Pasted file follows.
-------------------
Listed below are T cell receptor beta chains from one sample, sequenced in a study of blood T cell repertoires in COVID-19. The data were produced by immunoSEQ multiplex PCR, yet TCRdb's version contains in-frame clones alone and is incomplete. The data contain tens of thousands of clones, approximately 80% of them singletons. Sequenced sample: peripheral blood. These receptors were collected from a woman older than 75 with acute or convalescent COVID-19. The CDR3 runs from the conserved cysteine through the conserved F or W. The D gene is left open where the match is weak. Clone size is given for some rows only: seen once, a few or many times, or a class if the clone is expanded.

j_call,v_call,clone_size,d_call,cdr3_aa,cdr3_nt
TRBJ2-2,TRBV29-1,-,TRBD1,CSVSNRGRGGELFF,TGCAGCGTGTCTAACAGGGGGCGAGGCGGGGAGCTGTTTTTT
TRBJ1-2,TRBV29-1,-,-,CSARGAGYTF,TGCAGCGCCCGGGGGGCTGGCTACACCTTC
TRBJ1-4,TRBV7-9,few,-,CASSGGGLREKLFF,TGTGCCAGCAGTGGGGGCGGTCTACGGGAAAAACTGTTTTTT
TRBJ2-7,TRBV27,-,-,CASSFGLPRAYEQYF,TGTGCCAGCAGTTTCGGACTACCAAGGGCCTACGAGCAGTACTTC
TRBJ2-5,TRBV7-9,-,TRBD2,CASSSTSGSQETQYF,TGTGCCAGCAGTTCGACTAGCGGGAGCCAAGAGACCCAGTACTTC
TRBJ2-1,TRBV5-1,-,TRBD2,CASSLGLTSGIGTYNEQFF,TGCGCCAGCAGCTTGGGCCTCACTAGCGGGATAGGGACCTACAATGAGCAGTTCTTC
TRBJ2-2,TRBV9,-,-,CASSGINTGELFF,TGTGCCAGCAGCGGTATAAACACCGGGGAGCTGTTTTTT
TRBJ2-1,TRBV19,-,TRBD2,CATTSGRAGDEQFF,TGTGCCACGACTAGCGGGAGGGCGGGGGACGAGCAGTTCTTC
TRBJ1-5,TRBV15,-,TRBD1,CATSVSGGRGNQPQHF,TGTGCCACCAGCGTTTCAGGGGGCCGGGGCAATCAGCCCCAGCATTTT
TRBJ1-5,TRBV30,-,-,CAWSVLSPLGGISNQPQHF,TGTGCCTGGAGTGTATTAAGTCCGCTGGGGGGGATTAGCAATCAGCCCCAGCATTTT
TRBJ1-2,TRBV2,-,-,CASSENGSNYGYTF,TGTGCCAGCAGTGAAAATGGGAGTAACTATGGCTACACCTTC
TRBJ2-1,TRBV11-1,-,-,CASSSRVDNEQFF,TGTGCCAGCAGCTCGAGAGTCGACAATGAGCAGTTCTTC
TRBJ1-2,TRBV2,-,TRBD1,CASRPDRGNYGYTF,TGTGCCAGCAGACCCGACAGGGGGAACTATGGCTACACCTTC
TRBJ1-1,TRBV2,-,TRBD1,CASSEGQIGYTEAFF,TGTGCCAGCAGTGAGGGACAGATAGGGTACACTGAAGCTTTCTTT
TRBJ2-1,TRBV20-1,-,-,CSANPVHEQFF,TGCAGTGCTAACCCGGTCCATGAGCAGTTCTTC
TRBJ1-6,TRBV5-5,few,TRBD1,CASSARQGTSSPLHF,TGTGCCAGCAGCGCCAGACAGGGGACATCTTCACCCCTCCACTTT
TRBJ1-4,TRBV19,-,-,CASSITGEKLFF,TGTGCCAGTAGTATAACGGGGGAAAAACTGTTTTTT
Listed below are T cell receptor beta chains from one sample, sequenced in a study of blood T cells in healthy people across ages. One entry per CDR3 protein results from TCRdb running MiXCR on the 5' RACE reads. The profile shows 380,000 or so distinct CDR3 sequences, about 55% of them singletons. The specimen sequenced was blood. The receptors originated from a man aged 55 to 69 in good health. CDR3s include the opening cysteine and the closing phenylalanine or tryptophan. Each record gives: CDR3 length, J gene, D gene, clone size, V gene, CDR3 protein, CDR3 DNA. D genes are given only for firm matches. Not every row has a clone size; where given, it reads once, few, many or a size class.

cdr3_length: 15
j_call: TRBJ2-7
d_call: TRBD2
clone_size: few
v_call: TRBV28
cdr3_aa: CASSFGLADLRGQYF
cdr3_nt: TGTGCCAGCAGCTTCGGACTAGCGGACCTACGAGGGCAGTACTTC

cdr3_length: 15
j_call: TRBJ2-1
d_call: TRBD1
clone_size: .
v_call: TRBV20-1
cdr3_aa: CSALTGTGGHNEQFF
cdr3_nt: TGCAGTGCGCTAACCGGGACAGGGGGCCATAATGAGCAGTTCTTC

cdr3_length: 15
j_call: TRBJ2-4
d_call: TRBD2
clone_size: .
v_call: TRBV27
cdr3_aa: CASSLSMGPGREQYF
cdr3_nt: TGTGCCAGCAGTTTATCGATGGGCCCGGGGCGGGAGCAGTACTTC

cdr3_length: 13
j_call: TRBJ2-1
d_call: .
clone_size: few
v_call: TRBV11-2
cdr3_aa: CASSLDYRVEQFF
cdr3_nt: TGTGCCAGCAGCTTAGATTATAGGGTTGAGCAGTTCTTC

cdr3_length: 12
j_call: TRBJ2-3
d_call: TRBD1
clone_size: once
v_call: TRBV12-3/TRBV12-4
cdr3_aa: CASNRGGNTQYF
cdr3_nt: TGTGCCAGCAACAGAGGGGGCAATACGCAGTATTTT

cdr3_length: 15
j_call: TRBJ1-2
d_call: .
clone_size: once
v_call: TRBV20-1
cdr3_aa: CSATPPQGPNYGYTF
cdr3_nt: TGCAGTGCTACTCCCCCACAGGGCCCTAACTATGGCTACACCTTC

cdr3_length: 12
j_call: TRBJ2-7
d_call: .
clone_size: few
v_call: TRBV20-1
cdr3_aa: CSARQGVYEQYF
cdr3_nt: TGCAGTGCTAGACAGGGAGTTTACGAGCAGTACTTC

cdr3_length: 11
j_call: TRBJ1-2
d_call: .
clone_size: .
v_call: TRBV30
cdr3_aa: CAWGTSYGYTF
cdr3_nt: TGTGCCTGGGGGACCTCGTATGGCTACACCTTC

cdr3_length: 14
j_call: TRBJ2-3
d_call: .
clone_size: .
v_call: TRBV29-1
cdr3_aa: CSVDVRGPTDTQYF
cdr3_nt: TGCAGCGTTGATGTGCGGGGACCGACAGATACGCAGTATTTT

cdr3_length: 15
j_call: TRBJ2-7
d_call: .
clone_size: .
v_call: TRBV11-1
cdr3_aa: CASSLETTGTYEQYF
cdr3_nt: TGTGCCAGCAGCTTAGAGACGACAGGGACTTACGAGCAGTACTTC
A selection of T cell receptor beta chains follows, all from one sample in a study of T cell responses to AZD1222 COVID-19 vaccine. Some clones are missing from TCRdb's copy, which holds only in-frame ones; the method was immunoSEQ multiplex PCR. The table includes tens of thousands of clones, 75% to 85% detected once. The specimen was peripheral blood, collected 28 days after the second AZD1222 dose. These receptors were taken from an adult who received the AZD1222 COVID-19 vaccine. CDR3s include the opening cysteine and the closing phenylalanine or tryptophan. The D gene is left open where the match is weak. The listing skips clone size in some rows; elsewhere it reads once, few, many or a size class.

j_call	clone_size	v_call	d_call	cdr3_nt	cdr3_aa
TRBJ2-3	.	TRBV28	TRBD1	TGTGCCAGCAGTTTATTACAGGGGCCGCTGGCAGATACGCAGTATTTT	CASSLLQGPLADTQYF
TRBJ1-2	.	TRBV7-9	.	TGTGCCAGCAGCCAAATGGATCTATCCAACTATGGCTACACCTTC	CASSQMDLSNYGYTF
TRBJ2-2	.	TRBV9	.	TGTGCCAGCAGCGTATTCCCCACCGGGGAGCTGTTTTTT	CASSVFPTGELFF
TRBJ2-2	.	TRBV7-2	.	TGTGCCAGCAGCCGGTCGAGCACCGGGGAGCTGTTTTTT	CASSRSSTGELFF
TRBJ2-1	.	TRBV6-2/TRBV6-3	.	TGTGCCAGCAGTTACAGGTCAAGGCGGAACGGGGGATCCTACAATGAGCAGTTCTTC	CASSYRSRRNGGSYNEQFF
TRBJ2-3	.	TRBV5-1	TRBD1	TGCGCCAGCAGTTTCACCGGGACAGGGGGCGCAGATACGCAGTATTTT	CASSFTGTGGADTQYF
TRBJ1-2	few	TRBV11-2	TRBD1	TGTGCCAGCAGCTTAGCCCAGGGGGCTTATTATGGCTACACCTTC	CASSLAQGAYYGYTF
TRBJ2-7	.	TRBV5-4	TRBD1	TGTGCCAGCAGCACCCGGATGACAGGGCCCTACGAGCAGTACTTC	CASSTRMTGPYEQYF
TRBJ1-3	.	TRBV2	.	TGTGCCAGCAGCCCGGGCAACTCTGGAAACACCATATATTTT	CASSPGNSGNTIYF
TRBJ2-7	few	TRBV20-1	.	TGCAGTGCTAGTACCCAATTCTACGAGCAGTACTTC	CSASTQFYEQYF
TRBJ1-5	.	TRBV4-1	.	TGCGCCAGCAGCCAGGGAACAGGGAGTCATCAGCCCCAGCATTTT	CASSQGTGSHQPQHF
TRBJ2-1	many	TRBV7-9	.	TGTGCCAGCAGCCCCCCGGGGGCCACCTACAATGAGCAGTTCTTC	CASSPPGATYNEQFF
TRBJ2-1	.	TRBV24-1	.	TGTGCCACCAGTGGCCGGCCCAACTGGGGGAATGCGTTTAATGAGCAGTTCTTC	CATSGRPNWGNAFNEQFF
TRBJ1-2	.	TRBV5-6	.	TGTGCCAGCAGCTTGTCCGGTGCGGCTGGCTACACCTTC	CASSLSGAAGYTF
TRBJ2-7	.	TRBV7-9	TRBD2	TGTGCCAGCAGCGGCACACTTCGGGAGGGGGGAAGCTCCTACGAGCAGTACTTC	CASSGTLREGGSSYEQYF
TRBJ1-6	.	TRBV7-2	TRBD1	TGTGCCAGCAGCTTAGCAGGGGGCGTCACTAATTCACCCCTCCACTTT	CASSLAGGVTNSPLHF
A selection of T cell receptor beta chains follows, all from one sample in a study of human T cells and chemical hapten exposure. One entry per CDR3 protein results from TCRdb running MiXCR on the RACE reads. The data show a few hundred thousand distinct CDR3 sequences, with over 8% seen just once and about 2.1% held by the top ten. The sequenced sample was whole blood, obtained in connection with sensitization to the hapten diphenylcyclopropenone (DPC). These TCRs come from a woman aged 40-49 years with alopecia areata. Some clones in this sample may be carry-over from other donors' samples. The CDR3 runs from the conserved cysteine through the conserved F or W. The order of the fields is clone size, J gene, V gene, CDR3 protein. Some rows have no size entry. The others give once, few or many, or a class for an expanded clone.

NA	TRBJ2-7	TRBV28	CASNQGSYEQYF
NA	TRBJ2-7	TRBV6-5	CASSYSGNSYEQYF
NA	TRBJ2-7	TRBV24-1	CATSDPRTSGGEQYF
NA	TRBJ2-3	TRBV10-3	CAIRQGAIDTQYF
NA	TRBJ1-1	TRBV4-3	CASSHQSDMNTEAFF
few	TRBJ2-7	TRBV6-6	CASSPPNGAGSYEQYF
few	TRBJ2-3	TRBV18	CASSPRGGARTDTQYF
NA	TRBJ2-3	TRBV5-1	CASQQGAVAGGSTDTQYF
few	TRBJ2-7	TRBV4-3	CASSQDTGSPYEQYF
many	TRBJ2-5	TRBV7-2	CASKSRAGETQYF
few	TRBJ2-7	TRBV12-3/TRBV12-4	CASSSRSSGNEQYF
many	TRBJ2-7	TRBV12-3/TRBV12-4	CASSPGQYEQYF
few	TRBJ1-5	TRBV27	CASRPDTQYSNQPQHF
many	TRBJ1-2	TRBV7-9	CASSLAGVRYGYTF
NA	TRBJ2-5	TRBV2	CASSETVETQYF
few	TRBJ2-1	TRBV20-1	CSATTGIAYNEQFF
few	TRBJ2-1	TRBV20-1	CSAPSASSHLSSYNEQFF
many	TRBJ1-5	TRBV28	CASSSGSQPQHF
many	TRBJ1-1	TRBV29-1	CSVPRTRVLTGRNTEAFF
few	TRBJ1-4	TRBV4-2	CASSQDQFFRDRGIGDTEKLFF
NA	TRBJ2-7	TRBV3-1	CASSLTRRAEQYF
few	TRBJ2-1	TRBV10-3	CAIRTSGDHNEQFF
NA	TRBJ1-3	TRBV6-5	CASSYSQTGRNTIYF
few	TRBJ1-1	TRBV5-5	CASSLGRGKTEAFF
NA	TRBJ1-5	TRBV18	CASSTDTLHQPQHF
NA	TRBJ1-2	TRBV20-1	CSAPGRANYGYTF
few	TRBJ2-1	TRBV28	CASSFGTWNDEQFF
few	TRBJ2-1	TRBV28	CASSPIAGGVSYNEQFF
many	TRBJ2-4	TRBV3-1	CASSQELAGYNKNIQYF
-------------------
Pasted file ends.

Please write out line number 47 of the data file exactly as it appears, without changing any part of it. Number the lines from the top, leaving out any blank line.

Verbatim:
cdr3_aa: CASSLDYRVEQFF